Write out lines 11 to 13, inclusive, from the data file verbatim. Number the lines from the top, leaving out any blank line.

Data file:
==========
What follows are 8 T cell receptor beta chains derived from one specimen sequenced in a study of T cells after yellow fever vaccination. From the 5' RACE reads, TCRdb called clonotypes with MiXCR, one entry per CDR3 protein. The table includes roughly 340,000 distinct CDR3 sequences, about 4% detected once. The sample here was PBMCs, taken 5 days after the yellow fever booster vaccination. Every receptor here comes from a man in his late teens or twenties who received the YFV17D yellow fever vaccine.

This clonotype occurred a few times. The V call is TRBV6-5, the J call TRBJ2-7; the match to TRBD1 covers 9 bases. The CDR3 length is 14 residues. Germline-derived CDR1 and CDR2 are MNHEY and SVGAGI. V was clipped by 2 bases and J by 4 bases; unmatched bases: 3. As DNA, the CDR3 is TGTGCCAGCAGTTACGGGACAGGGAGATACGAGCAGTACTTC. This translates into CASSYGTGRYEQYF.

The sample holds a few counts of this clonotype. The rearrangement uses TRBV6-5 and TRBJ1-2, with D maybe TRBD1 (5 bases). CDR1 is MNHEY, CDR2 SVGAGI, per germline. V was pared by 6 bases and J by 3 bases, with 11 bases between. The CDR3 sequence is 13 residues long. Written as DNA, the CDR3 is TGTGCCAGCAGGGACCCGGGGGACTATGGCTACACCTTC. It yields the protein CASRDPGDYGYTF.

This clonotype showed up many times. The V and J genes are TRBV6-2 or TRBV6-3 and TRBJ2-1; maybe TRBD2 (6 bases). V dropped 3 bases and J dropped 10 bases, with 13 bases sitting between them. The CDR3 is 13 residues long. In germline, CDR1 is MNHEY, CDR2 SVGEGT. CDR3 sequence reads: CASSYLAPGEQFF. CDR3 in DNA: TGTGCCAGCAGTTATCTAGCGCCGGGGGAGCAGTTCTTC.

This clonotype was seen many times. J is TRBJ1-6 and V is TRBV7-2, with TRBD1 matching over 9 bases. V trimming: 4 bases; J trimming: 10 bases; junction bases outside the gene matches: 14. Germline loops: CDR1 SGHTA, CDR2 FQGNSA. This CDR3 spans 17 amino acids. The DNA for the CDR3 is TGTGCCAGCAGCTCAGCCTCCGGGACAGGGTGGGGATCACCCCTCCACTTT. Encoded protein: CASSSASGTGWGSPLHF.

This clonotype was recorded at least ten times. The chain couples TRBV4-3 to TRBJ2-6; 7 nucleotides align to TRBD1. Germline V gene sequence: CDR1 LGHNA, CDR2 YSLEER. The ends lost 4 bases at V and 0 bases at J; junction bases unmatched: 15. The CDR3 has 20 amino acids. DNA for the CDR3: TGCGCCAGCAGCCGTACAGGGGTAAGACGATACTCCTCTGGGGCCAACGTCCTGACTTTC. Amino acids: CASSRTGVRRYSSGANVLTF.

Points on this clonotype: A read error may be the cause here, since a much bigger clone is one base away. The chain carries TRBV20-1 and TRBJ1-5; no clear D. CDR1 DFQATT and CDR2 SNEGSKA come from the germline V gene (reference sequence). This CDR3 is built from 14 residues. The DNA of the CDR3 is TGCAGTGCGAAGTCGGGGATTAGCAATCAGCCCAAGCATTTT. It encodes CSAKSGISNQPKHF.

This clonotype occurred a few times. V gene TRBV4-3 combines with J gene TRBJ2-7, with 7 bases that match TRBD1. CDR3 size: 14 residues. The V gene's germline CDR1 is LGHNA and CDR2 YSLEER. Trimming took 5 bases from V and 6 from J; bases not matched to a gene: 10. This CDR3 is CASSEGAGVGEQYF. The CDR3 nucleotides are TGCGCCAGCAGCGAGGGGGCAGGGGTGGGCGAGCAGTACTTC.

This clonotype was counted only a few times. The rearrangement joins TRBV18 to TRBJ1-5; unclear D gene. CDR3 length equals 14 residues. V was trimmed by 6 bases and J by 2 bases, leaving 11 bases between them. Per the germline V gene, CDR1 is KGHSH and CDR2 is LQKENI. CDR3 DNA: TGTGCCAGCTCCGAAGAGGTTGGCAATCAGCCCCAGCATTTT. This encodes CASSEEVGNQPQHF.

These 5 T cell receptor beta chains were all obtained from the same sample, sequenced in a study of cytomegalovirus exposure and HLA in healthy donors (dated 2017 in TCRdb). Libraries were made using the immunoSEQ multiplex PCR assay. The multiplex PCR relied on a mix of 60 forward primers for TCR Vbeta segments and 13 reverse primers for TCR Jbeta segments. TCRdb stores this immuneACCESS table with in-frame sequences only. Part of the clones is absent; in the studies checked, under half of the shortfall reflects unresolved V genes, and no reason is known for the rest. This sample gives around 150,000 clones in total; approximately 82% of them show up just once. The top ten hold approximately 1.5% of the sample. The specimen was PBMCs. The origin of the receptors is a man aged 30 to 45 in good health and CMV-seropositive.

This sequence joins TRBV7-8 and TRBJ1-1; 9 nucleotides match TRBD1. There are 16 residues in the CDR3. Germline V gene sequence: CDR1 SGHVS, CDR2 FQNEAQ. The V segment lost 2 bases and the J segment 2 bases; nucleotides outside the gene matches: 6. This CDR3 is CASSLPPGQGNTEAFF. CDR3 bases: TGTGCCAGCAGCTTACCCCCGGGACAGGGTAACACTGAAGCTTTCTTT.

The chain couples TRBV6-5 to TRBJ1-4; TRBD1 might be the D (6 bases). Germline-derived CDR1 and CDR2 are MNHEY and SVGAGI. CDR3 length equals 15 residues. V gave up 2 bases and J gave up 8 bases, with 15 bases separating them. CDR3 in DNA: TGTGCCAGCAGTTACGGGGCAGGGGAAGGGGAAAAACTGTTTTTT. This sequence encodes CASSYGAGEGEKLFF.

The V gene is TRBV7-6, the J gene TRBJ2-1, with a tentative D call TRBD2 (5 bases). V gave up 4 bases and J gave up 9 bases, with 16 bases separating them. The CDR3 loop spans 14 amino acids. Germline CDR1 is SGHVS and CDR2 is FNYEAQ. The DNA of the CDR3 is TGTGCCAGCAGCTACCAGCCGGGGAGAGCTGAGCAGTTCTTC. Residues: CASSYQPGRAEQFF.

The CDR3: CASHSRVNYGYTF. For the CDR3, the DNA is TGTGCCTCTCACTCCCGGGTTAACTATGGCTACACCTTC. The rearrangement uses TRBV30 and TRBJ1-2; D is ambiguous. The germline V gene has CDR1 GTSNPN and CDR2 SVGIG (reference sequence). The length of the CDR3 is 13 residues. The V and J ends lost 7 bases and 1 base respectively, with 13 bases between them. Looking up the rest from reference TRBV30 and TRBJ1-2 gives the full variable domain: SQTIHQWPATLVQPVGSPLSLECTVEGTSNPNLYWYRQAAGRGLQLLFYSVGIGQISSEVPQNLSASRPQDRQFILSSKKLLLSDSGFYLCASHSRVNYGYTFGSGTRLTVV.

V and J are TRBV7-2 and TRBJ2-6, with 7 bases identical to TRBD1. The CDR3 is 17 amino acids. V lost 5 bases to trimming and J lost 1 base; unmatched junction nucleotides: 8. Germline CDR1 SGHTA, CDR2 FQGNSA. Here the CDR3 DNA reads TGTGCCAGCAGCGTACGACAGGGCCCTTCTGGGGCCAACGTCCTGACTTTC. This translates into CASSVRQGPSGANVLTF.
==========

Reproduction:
This sequence joins TRBV7-8 and TRBJ1-1; 9 nucleotides match TRBD1. There are 16 residues in the CDR3. Germline V gene sequence: CDR1 SGHVS, CDR2 FQNEAQ. The V segment lost 2 bases and the J segment 2 bases; nucleotides outside the gene matches: 6. This CDR3 is CASSLPPGQGNTEAFF. CDR3 bases: TGTGCCAGCAGCTTACCCCCGGGACAGGGTAACACTGAAGCTTTCTTT.

The chain couples TRBV6-5 to TRBJ1-4; TRBD1 might be the D (6 bases). Germline-derived CDR1 and CDR2 are MNHEY and SVGAGI. CDR3 length equals 15 residues. V gave up 2 bases and J gave up 8 bases, with 15 bases separating them. CDR3 in DNA: TGTGCCAGCAGTTACGGGGCAGGGGAAGGGGAAAAACTGTTTTTT. This sequence encodes CASSYGAGEGEKLFF.

The V gene is TRBV7-6, the J gene TRBJ2-1, with a tentative D call TRBD2 (5 bases). V gave up 4 bases and J gave up 9 bases, with 16 bases separating them. The CDR3 loop spans 14 amino acids. Germline CDR1 is SGHVS and CDR2 is FNYEAQ. The DNA of the CDR3 is TGTGCCAGCAGCTACCAGCCGGGGAGAGCTGAGCAGTTCTTC. Residues: CASSYQPGRAEQFF.